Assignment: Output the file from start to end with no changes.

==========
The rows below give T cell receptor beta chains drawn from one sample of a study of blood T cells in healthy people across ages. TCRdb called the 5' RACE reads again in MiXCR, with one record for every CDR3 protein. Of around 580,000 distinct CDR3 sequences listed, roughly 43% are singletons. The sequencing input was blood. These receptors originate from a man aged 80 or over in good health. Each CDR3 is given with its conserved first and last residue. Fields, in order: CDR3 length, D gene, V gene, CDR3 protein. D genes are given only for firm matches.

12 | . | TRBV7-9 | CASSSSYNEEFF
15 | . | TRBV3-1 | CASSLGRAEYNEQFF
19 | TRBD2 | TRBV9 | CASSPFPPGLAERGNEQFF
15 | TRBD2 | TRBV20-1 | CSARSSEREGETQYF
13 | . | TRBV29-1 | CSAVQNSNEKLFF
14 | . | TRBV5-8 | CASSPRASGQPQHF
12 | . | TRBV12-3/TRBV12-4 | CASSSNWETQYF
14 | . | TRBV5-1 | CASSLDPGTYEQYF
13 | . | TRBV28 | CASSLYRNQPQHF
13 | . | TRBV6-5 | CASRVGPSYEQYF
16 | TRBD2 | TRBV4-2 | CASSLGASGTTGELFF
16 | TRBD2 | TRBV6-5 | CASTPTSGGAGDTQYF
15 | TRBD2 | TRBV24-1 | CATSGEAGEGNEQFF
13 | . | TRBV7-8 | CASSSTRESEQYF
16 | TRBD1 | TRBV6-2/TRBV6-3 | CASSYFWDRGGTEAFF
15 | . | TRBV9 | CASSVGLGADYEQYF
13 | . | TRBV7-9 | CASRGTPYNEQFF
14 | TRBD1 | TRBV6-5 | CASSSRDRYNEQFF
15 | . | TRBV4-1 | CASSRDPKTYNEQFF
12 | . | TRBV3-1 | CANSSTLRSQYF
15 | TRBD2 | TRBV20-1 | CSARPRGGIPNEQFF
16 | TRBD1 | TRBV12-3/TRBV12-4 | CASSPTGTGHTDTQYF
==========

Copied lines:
The rows below give T cell receptor beta chains drawn from one sample of a study of blood T cells in healthy people across ages. TCRdb called the 5' RACE reads again in MiXCR, with one record for every CDR3 protein. Of around 580,000 distinct CDR3 sequences listed, roughly 43% are singletons. The sequencing input was blood. These receptors originate from a man aged 80 or over in good health. Each CDR3 is given with its conserved first and last residue. Fields, in order: CDR3 length, D gene, V gene, CDR3 protein. D genes are given only for firm matches.

12 | . | TRBV7-9 | CASSSSYNEEFF
15 | . | TRBV3-1 | CASSLGRAEYNEQFF
19 | TRBD2 | TRBV9 | CASSPFPPGLAERGNEQFF
15 | TRBD2 | TRBV20-1 | CSARSSEREGETQYF
13 | . | TRBV29-1 | CSAVQNSNEKLFF
14 | . | TRBV5-8 | CASSPRASGQPQHF
12 | . | TRBV12-3/TRBV12-4 | CASSSNWETQYF
14 | . | TRBV5-1 | CASSLDPGTYEQYF
13 | . | TRBV28 | CASSLYRNQPQHF
13 | . | TRBV6-5 | CASRVGPSYEQYF
16 | TRBD2 | TRBV4-2 | CASSLGASGTTGELFF
16 | TRBD2 | TRBV6-5 | CASTPTSGGAGDTQYF
15 | TRBD2 | TRBV24-1 | CATSGEAGEGNEQFF
13 | . | TRBV7-8 | CASSSTRESEQYF
16 | TRBD1 | TRBV6-2/TRBV6-3 | CASSYFWDRGGTEAFF
15 | . | TRBV9 | CASSVGLGADYEQYF
13 | . | TRBV7-9 | CASRGTPYNEQFF
14 | TRBD1 | TRBV6-5 | CASSSRDRYNEQFF
15 | . | TRBV4-1 | CASSRDPKTYNEQFF
12 | . | TRBV3-1 | CANSSTLRSQYF
15 | TRBD2 | TRBV20-1 | CSARPRGGIPNEQFF
16 | TRBD1 | TRBV12-3/TRBV12-4 | CASSPTGTGHTDTQYF